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Changes coming to IVH

A multi-phase project began earlier this year on the campus’ grounds

T-R PHOTO BY MIKE BURVEE Where a grass patch once stood now can be found a meditation garden. The space provides an escape for residents at the Iowa Veterans Home as well as an area to enjoy the outdoors. The garden area opened earlier this month and was designed for resident use but is also available for the public when visiting. More projects are designed for the campus in the next few years, with more donations needed to begin work.

After receiving a large donation given to the commandant a small group of staff members at the Iowa Veterans Home came together with a plan in putting it to use.

The plan includes getting rid of an old water feature, which has been broken for months.

“It was an eyesore,” said Denise Ulery, public service executive for IVH. “We then analyzed the surrounding space and came to the conclusion it was underutilized.”

From there a multi-phase project was borne, with the first being just recently completed.

The weekend leading up to July 4, a meditation garden was open to the residents and public. The project didn’t take very long, with the process beginning in April.

The IVH worked alongside local DCI Group and a landscape architecture firm — JBC, located in Kansas City, Mo. Day Construction was awarded the contracting bid which included a fountain, pathway, benches, lighting, landscaping and a wooden fence surrounding a nearby greenhouse.

Before the project began the space wasn’t useable or accessible to residents. Brick walls blocked off a large section of grass with two trees, which were kept.

“I’m extremely pleased with how this turned out,” Ulery said. “Residents are just now starting to gravitate towards it and I’ve only heard positive things from them.”

Many have expressed appreciation for the newly developed space. It’s become a place where they can relax as well as interact with friends and family.

In the center stands a fountain made up of two 100 year old sugar kettles, found online by Ulery and then later installed.

The corner space is surrounded by windows which allowed many residents to keep track of the work and when it had finally been completed.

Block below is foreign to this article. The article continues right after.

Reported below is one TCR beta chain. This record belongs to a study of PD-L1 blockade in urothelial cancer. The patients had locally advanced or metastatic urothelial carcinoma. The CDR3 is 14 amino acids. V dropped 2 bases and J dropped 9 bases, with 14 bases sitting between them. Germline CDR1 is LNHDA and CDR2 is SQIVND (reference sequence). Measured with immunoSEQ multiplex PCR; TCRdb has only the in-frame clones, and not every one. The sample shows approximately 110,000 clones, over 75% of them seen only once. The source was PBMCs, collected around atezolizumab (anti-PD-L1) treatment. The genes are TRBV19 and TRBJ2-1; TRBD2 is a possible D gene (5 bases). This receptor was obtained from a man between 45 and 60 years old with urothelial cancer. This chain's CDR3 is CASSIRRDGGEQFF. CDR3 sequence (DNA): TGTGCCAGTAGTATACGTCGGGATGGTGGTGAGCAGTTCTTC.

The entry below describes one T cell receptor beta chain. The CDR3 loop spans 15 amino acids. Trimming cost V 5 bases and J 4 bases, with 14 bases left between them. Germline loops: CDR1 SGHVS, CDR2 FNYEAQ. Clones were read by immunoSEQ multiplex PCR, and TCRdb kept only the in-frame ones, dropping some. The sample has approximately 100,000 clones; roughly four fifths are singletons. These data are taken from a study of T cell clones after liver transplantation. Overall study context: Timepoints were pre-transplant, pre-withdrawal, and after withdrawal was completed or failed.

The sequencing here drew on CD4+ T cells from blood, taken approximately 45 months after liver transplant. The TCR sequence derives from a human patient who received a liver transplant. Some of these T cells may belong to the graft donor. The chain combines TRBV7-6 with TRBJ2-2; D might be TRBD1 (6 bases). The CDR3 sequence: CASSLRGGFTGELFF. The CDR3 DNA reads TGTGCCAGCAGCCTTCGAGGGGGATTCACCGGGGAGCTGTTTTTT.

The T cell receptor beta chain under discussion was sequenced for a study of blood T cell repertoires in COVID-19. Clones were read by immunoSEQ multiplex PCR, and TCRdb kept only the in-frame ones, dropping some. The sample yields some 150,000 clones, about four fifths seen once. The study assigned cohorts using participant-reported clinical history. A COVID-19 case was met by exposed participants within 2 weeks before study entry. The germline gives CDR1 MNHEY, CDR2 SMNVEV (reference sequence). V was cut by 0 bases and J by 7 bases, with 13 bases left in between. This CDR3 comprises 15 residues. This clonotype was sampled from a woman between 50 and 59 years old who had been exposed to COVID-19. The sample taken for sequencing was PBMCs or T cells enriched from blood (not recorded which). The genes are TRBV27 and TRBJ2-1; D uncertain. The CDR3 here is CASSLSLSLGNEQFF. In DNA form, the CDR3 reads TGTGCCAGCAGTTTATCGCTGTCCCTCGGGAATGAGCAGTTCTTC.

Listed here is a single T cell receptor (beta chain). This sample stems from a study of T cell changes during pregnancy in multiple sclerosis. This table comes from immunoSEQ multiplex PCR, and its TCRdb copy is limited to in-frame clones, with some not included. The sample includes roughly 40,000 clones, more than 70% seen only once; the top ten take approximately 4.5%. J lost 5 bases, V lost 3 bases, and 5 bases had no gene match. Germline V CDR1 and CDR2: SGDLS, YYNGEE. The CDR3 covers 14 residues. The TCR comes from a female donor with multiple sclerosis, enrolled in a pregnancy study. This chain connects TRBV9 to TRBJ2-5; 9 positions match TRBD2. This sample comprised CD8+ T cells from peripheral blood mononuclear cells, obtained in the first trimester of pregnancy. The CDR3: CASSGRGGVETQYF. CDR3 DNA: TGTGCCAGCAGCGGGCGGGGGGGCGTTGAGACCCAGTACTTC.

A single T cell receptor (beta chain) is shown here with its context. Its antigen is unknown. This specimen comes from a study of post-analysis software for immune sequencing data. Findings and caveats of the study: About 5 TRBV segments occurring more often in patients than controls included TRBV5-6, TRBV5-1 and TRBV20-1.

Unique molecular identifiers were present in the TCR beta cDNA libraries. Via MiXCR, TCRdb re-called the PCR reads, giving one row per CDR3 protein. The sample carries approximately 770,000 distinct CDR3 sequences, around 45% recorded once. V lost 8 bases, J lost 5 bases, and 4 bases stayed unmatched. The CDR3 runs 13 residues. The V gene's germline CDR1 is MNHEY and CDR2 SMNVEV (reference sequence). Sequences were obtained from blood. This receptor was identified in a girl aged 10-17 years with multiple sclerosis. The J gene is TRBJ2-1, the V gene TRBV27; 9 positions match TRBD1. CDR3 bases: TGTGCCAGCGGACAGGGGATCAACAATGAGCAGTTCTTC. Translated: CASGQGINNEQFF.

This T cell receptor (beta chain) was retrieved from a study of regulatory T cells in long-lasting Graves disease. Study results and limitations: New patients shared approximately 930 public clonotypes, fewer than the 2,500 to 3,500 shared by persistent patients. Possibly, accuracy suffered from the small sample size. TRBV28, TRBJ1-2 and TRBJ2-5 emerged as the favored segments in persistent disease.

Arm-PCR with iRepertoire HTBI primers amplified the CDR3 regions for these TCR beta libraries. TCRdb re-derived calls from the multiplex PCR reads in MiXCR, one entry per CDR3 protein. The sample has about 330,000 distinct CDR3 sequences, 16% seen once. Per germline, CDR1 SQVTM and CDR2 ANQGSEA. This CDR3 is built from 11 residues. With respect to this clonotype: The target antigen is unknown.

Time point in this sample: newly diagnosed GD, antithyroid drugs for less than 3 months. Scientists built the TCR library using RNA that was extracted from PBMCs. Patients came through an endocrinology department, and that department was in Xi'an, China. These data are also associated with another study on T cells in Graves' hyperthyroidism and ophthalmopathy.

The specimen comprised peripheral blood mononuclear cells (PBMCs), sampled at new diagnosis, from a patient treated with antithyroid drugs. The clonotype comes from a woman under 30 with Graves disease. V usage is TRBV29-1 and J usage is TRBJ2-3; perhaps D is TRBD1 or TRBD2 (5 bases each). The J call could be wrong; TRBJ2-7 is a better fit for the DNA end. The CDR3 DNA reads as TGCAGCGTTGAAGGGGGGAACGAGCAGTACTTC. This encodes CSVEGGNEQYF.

A second piece of the first phase included an adjacent greenhouse getting renovated and outfitted for better resident use. A plaque commemorates a donation from District 6 of the American Legion Auxiliary.

Only the first step

With one phase down, three more remain to be complete. Phase two will include installation of a new gazebo in addition to updating the existing planting boxes.

The new boxes will allow easier access for those in wheelchairs and will include more watering stations placed near them.

“Right now people in wheelchairs have to line up parallel to their plantings and then twist to work on them,” Ulery said. “The newer ones will be raised higher to allow a wheelchair to fit under and allow them to work facing it.”

She mentioned that staff and residents are most excited about the upgrade because of how many are used as is.

The final element in the second phase is to include more seating in a patio area while pouring new sidewalks.

There is no estimate when this part will be complete as it relies on incoming donations.

“We’re hoping we can get this part done sometime next year,” Ulery said. “It really depends on how much money we bring in, it’s a much larger project than the meditation garden.”

To donate funds to the IVH contact Mike Hines at (641) 753-4309 or michael.hines@ivh.state.ia.us; or Aimee Deimerly at (641) 753-4406 or Aimee.Deimerly@ivh.state.ia.us.

All phases of the project are geared toward making the living experience the best it can be and also allowing for more interaction between family and friends.

“These spaces aren’t just for residents’ use,” Ulery said. “We want to draw in more of the public to our campus, many haven’t been.”

She also said when it’s all said and done the access points not via building will be fenced off. This will allow residents to make full use of the space even at night, and make them feel safer when doing so.

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Contact Mike Burvee at (641) 753-6611 or mburvee@timesrepublican.com

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